I must be dense (in fact I'm sure I am), do not get the ramifications of the templates issue.  And when I do a fresh Certicate Services install on a 2008 Server Std. Edition domain member server, certsrv shows there are 8 Certificate Templates under the new CA.  Are those coming from objects already in AD?
Thanks for your assistance and patience in helping me understand this.
ParanormasticCryptographic EngineerCommented:
>>does the template issue become moot?
Pretty much, yes.  Unless you want to use templates again.  All that takes is installing a CA on Ent ed. OS for 03 or 08 and then opening up Cert Tempaltes MMC (certtmpl.msc) when it opens it runs a quick check and if tempaltes are not there or are outdated will update them.   Also make sure your AD is at the highest functional level it can be so you can get the newest versions of certs (2000 = v1, 03 = v2, 08 = v3).  2003 is really the biggest improvement, 08 added some nice stuff but not nearly as dramatic a chance as from 2k.

Templates are convenient way to manage multiple types of certs.  If you just issue a couple basic types, there are a couple default types that you can use (user vs. machine pretty much) and you can use a request.inf file to be more specific than that if desired without using templates.  templates are just so much easier, and allow for autoenrollment of your custom templates.

>> Are those coming from objects already in AD?
yes.  as long as there is still a CA in AD then it will not wipe the templates - the last CA to be removed will clear those out.  since you already have a new root I believe it will still leave them behind even though is std ed.

>>Thanks for your assistance and patience in helping me understand this.
Anytime.  that's why I'm here.  I deal with PKI for a living, I might as well use the knowledge as best I can.
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IT-Monkey-DaveAuthor Commented:
"You should revoke all certs issued under the previous subordinate CA servers, open CA MMC - properties of Revoked Certificates and extend the CRL lifetime to the expiration date of the CA cert, then issue one last CRL"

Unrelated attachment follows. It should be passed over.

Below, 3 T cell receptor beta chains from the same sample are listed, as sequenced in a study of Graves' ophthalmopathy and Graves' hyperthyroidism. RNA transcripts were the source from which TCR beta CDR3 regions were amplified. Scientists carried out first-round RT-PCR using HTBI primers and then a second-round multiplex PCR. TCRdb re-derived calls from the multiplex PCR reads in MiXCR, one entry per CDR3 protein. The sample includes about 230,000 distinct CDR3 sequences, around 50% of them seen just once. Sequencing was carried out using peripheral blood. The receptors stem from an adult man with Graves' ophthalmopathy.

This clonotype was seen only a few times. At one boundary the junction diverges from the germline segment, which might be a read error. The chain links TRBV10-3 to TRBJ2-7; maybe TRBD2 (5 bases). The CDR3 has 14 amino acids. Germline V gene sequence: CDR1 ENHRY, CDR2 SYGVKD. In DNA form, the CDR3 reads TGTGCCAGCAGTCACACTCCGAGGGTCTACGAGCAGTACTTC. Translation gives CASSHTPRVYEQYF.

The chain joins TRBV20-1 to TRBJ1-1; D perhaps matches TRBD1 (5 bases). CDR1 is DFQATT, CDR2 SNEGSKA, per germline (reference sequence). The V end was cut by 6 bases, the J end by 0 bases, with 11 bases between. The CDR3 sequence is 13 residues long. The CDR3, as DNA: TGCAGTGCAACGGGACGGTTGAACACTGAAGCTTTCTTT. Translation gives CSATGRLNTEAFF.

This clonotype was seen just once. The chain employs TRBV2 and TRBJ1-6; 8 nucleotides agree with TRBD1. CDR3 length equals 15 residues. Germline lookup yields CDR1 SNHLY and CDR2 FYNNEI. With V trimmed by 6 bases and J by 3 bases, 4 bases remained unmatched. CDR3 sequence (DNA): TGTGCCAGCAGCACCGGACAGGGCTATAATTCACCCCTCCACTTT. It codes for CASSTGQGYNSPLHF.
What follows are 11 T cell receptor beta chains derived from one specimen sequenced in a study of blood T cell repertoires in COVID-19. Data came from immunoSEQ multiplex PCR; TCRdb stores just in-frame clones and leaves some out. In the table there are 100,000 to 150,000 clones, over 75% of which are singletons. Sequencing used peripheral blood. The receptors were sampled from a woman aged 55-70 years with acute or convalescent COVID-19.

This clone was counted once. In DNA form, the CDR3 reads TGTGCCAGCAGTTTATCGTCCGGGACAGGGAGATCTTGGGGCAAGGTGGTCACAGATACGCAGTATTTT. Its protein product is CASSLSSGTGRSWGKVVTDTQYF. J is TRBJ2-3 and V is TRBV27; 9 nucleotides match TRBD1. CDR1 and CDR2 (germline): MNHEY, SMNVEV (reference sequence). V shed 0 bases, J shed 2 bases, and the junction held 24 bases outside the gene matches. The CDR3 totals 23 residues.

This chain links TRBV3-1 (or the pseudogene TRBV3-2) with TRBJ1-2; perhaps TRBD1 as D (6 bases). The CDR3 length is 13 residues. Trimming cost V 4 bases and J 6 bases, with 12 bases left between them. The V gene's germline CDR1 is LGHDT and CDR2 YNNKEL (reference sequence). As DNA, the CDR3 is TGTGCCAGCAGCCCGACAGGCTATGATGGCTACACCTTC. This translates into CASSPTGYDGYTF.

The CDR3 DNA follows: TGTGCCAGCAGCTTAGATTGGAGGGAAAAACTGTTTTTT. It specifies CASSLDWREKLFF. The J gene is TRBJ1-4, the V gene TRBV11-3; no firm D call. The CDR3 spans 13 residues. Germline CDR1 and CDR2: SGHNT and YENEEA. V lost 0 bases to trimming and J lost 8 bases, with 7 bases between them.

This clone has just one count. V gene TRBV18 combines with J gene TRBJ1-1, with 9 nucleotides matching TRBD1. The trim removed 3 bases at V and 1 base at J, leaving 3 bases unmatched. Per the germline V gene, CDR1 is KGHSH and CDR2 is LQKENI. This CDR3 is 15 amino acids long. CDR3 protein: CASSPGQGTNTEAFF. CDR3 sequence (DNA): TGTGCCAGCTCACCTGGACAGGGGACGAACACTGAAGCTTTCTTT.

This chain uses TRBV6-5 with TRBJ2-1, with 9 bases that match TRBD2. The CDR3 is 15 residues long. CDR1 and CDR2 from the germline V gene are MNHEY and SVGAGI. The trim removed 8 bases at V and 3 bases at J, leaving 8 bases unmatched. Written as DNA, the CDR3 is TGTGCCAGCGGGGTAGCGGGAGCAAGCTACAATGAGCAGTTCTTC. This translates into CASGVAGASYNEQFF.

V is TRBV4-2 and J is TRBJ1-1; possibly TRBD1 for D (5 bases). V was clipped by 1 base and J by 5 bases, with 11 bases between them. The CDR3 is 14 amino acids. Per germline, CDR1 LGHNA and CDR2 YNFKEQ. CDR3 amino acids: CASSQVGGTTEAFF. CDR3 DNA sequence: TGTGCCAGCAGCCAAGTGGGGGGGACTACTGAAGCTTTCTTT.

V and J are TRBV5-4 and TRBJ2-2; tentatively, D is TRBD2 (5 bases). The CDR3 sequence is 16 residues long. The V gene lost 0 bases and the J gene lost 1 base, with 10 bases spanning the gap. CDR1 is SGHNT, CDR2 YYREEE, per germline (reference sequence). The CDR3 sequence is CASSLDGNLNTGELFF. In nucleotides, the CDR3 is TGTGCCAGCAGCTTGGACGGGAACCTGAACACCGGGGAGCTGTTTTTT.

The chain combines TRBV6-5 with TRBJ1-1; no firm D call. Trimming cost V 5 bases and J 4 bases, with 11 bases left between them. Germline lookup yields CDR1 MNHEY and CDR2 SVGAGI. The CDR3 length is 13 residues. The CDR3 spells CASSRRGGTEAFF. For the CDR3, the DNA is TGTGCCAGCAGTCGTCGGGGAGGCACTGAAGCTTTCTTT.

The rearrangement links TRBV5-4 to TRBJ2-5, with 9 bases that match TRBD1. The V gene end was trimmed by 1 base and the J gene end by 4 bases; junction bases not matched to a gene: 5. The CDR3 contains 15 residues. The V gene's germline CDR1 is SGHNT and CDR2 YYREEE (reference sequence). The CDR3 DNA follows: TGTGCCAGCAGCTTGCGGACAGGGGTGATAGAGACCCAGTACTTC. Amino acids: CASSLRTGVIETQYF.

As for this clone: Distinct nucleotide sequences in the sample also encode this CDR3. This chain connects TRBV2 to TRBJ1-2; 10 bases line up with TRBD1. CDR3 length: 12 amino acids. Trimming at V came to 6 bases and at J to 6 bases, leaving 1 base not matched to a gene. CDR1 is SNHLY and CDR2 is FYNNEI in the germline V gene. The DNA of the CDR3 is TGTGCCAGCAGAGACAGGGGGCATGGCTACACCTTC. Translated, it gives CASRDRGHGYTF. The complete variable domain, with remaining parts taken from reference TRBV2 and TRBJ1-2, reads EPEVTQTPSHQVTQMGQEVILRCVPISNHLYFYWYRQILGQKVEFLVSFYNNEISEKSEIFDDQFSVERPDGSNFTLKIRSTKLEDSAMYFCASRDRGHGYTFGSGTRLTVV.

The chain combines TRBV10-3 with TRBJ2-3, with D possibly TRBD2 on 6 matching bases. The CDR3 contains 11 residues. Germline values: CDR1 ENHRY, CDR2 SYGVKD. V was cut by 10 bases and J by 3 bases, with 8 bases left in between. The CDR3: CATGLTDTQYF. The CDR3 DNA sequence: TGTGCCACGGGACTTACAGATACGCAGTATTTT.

Another dumb question.  Is the "CRL Lifetime" equal to the CRL publication interval?  For example if the base CRL is published weekly, its lifetime is 7 days.  You're saying publish a "final" base CRL with an interval period long enough to equal or exceed the issued certificate(s) with the farthest-out expiration date?  Or should the interval cover the root certificate's expiration date (which is far longer than any actual issued certs).
Once the above is done on a subordinate CA (all issued certs marked as revoked, new longer CRL Publication Interval set, final CRL published), when is it safe to decommission that sub CA?  Only after the old root CA has also gone through the same process?
ParanormasticCryptographic EngineerCommented:
>>Is the "CRL Lifetime" equal to the CRL publication interval?

The CRL can only be as long as the CA certificate's validity period - trying to do it for longer will truncate it to the expiration date.  You should do one from the root and the sub CA.

You can decom before or after revoking the sub from the root.
IT-Monkey-DaveAuthor Commented:
I've had to extrapolate from your response to fit our exact situation.  However your input has been a huge help and I'm finally seeing a clear path to getting this resolved once and for all.  Thanks.

'Course that's not to say I won't ever post again on this topic.  lol.